• As used herein, terms such as “data storage,” “database,” and substantially any other information storage component relevant to operation and functionality of a component, refer to “memory components,” or entities embodied in a “memory” or components including the memory. It will be appreciated that the memory components or computer-readable storage media, described herein can be either volatile memory or nonvolatile memory or can include both volatile and nonvolatile memory.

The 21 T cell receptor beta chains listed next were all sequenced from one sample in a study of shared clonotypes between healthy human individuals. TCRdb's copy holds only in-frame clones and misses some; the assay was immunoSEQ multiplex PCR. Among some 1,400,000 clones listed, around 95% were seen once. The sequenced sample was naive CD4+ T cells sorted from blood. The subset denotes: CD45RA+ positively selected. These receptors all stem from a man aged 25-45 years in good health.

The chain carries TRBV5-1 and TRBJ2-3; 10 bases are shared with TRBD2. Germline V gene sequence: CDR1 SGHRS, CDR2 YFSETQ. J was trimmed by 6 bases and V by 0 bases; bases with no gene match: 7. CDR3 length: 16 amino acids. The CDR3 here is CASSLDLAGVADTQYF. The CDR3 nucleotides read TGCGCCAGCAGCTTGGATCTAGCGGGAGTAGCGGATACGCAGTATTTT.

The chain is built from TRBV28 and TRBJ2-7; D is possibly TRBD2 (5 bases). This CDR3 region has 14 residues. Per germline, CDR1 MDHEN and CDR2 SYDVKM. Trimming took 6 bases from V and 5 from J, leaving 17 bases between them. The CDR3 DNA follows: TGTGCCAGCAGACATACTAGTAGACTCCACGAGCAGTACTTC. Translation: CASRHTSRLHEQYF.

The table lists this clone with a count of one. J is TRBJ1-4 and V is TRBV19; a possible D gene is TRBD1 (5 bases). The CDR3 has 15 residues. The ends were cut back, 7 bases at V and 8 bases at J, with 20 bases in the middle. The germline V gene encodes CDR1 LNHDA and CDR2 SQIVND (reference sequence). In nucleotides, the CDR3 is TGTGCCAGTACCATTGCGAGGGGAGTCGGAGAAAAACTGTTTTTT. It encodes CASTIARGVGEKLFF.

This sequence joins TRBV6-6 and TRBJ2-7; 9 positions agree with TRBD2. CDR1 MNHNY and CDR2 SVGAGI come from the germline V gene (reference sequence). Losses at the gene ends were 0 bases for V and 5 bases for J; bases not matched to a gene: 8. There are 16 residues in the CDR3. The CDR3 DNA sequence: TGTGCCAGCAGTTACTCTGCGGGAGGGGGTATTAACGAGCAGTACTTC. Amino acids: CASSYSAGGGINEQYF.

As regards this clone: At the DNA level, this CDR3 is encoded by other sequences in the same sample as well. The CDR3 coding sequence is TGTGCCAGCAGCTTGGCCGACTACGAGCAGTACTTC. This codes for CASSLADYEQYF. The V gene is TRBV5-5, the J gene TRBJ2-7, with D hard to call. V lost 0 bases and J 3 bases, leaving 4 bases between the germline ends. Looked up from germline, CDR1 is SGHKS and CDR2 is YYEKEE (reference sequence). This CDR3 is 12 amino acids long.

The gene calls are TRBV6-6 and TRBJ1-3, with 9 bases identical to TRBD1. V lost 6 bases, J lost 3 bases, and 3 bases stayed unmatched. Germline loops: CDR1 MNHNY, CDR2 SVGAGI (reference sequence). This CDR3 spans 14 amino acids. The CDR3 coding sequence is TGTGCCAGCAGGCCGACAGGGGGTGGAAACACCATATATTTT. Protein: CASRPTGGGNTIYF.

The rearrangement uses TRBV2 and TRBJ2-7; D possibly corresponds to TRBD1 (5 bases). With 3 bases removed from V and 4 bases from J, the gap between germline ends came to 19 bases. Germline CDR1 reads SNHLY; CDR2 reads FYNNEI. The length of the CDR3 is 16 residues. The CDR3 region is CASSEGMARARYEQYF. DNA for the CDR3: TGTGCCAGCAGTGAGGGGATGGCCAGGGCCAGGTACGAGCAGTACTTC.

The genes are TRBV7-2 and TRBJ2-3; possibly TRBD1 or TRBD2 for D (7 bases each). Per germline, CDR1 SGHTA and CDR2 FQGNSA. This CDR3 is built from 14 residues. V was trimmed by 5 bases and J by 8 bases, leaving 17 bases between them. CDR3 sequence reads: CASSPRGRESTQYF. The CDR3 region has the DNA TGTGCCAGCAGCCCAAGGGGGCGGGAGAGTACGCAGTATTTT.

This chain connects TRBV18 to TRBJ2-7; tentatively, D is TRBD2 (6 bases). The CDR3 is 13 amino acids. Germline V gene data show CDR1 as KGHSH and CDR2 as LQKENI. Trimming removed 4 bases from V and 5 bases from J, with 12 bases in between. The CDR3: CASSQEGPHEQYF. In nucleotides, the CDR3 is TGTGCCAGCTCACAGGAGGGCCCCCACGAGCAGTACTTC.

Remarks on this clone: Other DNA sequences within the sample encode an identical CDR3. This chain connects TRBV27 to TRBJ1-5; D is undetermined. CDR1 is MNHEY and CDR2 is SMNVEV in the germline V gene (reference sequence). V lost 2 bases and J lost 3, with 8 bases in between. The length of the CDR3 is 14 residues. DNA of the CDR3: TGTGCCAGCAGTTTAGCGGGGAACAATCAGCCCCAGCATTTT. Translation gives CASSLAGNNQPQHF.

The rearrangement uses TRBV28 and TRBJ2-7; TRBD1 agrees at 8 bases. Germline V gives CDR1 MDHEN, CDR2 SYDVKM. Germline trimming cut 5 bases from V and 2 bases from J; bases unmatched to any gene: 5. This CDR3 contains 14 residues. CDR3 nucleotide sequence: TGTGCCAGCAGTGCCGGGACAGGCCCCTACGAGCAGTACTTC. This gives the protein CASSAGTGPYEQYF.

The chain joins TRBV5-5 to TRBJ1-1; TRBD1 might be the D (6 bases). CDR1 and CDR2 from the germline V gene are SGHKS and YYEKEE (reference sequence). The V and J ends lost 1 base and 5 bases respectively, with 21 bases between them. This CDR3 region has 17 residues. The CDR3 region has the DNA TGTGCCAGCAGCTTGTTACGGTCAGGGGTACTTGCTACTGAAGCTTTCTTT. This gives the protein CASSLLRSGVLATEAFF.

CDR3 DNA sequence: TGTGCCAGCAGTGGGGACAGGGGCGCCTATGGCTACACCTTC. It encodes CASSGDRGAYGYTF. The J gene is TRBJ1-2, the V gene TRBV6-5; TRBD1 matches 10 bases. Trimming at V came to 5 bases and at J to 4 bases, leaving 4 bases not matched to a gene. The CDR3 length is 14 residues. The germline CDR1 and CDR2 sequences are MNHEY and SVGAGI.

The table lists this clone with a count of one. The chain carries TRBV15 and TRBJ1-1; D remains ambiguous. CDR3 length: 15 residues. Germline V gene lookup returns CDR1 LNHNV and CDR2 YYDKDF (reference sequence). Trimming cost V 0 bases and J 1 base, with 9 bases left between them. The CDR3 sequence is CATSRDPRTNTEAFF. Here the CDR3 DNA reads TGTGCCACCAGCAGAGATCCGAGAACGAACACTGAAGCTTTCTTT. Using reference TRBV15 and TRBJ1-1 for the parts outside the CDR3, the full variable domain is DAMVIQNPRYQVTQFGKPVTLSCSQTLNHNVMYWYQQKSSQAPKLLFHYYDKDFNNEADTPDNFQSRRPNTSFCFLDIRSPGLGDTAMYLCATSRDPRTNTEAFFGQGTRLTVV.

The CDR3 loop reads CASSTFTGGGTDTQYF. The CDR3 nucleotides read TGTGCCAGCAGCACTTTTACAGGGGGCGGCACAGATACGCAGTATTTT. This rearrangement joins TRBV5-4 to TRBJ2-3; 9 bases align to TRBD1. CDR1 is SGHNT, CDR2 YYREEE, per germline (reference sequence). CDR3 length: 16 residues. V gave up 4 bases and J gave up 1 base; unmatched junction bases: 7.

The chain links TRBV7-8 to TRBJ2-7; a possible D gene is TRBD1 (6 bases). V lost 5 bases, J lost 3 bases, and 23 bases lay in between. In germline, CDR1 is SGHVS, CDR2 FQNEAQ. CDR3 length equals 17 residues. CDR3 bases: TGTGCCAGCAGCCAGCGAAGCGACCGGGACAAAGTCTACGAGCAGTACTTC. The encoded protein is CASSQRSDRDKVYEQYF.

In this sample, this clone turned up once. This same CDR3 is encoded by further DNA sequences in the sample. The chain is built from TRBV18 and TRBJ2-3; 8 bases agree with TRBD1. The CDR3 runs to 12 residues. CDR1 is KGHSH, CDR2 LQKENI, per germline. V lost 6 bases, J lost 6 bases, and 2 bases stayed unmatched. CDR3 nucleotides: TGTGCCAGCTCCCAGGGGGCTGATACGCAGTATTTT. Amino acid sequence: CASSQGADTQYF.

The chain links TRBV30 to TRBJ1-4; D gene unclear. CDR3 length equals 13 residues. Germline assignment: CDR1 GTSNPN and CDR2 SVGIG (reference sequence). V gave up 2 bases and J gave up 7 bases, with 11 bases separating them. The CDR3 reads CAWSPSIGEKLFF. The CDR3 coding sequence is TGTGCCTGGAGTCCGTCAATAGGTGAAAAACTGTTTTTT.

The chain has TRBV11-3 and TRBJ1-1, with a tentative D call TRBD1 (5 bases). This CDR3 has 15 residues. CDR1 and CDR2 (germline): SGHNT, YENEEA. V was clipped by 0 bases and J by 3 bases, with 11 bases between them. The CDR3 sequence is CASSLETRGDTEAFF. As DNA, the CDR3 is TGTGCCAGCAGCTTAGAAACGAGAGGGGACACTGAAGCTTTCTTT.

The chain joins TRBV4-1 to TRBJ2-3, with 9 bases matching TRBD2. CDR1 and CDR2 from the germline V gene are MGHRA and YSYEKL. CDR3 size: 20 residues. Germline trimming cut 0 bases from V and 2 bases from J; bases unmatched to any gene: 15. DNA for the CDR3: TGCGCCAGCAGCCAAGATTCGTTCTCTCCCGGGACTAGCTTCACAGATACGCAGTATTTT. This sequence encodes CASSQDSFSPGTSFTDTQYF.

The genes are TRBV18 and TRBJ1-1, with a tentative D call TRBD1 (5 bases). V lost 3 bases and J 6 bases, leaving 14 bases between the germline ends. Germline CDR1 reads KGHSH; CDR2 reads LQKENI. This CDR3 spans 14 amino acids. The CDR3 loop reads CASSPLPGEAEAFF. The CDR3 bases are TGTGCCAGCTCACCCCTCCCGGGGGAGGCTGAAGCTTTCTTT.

• In addition, the words “example” and “exemplary” are used herein to mean serving as an instance or illustration. Any embodiment or design described herein as “example” or “exemplary” is not necessarily to be construed as preferred or advantageous over other embodiments or designs. Rather, use of the word “example” or “exemplary” is intended to present concepts in a concrete fashion. As used in this application, the term “or” is intended to mean an inclusive “or” rather than an exclusive “or”. That is, unless specified otherwise or clear from context, “X employs A or B” is intended to mean any of the natural inclusive permutations. That is, if X employs A; X employs B; or X employs both A and B, then “X employs A or B” is satisfied under any of the foregoing instances. In addition, the articles “a” and “an” as used in this application should generally be construed to mean “one or more” unless specified otherwise or clear from context to be directed to a singular form. The terms “first,” “second,” “third,” and so forth, as used in the claims and description, unless otherwise clear by context, is for clarity only and doesn't necessarily indicate or imply any order in time.